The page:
I am new to responsive design, I am toying with twitter bootstrap responsive.css now. And I am encountering some trouble with my project.

The trouble is, my left column won't collapse (if that's the right term), or won't stack up. What I want is, the left column shall shift below the span8 column and resize it's width. What it does for now is, left column's width decreases and squeezing all it's contents inside it. I am targeting mobile screen size of 768x1024 media screens.

My basic markup for the layout is, span8 for the left and span4 for the right. span4 is where my other blocks is.

<div class="row">
<div class="span8">
    some block with contents

<div classs="span4">
    <div class="sideBlock"><!--fluid width was set-->
        <img src="http://placehold.it/298x77">

My main question is, how do we target a specific screen size using media queries (using twitter bootstrap). And then customize it to fit our needs?


Since you are using Bootstrap, use the default variables to target specific screen sizes:

// Extra small screen / phone
$screen-xs:                  480px !default;

// Small screen / tablet
$screen-sm:                  768px !default;

// Medium screen / desktop
$screen-md:                  992px !default;

// Large screen / wide desktop
$screen-lg:                  1200px !default;


@media (min-width: $screen-sm) and (max-width: $screen-md) {
     * styles go here

I finally got this one, by reading articles from blogs and stack overflow questions that had been answered, and articles posted from your comments on this question.

Based from common Breakpoints and View-ports for Mobile devices, i.e. 1200px wide viewport for large destkops, I have to insert my own style in a media query.

I.E., @media (min-width) {mystyle here}

@media (min-width: 1200px) {
      .myContainer {
           width: 960px;
           margin: 0 auto;

      .myleftBlock-should-collapse {
           float: none;
           width: 100%;


Since I am using the Twitter Bootstrap Responsive.css file, I need to customize the media query for certain viewport, so that It will fit to my design needs.

Well since I am designing a fixed-width of 960px, I will customize and re-calculate the widths for my .container and span classes. I will convert pixel to percent base from my base width of 960px.

So whatever block or element that I would want to collapse, hide or show in certain viewports, shall be styled accordingly inside the media query.

And... New thing I learned about responsive design. Screen size is different from Viewport.


The row-fluid class exapmles in Bootstrap can be found here http://getbootstrap.com/2.3.2/examples/fluid.html

If you want Visual Studio to help with CSS then get the LESS file from http://bootswatch.com, and get the Twitter.Bootstrap.Less nuget package. Then add the following to the bootswatch.less file

@import url("bootstrap/bootstrap.less");

There is alternative to Boostrap row-fluid, called 'Foundation' http://foundation.zurb.com/develop/download.html#customizeFoundation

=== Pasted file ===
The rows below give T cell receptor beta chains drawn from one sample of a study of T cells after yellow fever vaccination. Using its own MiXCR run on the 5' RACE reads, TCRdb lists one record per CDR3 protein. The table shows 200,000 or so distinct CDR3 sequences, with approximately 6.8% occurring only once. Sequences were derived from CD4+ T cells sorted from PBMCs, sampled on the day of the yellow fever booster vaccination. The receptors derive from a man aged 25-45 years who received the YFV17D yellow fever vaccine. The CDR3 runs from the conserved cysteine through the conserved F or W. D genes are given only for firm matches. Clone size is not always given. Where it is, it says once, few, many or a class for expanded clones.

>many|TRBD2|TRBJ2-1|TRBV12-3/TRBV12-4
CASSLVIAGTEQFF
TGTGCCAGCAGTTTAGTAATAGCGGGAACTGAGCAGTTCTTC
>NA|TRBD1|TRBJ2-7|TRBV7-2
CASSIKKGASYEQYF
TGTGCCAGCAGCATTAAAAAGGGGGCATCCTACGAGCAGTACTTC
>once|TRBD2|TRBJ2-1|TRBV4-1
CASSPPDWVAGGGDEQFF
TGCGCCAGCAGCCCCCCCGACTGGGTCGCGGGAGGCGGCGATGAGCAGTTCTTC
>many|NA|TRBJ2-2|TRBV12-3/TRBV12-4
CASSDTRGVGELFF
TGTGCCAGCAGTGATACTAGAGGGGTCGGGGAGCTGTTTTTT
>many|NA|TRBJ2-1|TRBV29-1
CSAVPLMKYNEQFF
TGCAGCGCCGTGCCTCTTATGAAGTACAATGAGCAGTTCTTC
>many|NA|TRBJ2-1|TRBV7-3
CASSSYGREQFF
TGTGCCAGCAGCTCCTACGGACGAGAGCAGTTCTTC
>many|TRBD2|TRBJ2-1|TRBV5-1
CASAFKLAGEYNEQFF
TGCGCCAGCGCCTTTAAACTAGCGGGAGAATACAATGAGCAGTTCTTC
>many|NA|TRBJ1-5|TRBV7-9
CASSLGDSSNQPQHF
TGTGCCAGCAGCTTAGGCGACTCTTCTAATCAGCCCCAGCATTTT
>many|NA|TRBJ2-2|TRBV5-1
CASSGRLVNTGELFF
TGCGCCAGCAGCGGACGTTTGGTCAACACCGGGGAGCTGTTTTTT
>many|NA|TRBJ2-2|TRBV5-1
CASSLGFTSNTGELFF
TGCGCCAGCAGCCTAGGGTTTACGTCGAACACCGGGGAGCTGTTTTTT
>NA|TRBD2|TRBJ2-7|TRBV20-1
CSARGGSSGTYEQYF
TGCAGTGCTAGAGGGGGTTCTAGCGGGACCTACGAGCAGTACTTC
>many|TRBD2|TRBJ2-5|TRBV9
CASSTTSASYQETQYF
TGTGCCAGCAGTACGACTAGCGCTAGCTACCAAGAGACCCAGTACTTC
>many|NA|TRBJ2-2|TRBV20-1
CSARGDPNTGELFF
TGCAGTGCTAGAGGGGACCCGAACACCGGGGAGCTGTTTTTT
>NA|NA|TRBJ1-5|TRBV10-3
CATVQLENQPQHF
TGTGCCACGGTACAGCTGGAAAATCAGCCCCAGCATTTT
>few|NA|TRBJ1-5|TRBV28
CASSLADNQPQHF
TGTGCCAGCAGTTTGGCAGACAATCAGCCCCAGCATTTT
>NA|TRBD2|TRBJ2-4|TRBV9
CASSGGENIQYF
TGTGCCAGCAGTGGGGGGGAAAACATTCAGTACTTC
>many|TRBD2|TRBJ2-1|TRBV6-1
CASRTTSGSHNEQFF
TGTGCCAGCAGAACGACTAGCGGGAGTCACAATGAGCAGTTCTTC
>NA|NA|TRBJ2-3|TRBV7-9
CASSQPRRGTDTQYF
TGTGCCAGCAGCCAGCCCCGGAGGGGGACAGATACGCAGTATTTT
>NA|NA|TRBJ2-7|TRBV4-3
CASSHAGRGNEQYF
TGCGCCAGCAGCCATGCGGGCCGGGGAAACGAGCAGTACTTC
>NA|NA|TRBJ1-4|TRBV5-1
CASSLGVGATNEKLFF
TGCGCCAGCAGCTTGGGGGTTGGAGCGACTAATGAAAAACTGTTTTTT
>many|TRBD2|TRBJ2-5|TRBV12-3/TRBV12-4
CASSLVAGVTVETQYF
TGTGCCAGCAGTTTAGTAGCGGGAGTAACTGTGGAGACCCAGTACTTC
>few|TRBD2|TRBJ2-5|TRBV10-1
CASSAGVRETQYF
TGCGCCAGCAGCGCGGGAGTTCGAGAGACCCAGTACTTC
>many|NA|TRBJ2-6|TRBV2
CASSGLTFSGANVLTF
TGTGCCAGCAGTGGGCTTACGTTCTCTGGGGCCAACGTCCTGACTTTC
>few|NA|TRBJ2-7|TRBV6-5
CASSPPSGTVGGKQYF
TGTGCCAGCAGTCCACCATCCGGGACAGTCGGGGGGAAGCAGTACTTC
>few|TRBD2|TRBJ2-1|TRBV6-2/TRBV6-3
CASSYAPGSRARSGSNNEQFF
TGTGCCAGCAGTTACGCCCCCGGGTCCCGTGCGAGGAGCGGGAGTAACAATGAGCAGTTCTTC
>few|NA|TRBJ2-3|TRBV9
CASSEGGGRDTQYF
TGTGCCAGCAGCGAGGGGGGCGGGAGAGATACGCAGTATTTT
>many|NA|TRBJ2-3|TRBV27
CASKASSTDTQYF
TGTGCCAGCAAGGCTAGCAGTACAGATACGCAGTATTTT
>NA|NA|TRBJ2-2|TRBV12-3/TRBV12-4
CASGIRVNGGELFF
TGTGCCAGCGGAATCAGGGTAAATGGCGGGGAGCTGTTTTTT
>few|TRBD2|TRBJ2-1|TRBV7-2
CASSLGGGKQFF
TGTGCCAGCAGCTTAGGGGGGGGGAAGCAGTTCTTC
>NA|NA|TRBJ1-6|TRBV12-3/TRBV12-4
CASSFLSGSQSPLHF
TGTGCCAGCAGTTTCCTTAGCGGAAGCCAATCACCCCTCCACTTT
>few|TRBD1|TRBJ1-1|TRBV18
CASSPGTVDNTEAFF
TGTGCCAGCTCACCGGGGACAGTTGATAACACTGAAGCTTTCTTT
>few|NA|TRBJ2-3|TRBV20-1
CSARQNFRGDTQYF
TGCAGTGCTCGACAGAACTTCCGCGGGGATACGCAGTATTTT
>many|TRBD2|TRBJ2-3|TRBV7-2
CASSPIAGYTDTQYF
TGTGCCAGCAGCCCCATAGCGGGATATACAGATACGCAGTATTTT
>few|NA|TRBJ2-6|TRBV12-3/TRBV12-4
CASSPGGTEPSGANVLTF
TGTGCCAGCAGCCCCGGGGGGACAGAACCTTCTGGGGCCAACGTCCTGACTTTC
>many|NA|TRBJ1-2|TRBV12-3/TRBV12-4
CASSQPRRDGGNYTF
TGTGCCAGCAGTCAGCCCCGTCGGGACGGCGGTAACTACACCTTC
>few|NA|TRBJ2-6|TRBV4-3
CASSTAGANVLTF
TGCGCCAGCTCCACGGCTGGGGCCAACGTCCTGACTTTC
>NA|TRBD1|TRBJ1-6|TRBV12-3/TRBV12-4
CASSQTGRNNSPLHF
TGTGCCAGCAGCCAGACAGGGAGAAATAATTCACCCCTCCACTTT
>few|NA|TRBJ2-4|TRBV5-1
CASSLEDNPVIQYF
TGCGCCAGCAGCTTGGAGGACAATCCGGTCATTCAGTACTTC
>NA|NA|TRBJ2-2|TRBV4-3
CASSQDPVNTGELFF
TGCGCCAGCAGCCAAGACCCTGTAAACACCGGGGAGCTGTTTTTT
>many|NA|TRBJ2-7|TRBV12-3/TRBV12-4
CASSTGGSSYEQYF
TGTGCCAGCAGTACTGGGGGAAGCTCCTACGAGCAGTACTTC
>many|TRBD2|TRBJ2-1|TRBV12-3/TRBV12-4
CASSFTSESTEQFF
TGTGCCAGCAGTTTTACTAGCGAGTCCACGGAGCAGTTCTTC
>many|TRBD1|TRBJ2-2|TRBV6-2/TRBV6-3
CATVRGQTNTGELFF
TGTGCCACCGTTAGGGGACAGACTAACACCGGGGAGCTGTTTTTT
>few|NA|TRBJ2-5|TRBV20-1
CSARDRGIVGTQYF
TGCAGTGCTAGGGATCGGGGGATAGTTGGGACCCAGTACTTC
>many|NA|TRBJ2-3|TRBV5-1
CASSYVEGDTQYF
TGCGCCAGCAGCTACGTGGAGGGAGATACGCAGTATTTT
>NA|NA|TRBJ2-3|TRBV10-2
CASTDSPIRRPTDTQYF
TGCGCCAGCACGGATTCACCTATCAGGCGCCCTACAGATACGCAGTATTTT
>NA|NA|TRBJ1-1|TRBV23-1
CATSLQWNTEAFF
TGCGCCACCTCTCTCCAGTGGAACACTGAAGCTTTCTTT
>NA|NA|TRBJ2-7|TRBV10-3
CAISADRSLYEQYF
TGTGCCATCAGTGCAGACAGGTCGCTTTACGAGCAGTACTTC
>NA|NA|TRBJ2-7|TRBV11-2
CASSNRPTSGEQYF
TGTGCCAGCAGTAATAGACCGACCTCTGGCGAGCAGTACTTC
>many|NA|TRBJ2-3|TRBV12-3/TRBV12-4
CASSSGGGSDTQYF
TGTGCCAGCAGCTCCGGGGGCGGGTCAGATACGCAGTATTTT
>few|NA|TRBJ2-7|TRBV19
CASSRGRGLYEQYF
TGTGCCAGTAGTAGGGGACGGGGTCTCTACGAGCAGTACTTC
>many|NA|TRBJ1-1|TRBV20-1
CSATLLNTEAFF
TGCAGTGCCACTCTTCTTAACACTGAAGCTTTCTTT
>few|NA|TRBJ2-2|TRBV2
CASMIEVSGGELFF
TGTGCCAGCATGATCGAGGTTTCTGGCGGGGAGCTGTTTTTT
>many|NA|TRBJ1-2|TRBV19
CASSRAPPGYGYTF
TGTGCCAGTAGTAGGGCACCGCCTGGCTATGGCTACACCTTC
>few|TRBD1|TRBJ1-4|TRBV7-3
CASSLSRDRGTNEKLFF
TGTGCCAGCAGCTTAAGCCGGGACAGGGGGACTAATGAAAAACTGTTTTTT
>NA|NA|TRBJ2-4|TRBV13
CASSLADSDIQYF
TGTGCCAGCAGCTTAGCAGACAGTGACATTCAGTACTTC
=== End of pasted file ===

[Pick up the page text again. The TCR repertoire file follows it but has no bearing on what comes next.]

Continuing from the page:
It has definitions for 'small' and 'large' media and lots more:

<div class="show-for-small" style="text-align: center">
    <a href="#">Desktop here</a>
<div class="large-4 columns hide-for-small">
    <a href="#">
        <div class="panel radius callout" style="text-align: center">
        <strong>Mobile here</strong>

You need to use the row-fluid class (instead of the row class) in order to benefit from the responsive part of Bootstrap. Read more at http://twitter.github.com/bootstrap/scaffolding.html#fluidGridSystem.

So your basic layout should be:

<div class="row-fluid">
  <div class="span4">...</div>
  <div class="span8">...</div>
  • I am developing a a fixed-width responsive layout. It has 940px max-width, what I want is to apply my style with 768 to 800px viewport. I am getting a little grasp now on how to use media queries. – GaryP Aug 12 '12 at 14:39
  • The Bootstrap site has the media queries that is used for Bootstrap. You can adjust these to your needs: twitter.github.com/bootstrap/scaffolding.html#responsive – Per Henrik Lausten Aug 12 '12 at 14:56

One extra and interesting feaure is that you can also use-media queries in the media attribute of the <link> tag.

<link href="style.css" rel="stylesheet">
<link href="justForFrint.css" rel="stylesheet" media="print">
<link href="deviceSizeDepending.css" rel="stylesheet" media="(min-width: 768px)">

With this, the browser will download all CSS resources, regardless of the media attribute. The difference is that if the media-query of the media attribute is evaluated to false then that .css file and his content will not be render-blocking.

Therefore, it is recommended to use the media attribute in the <link> tag since it guarantees a better user experience.

Here you can read a Google article about this issue https://developers.google.com/web/fundamentals/performance/critical-rendering-path/render-blocking-css

Some tools that will help you to automate the separation of your css code in different files according to your media-querys

Webpack https://www.npmjs.com/package/media-query-plugin https://www.npmjs.com/package/media-query-splitting-plugin

PostCSS https://www.npmjs.com/package/postcss-extract-media-query

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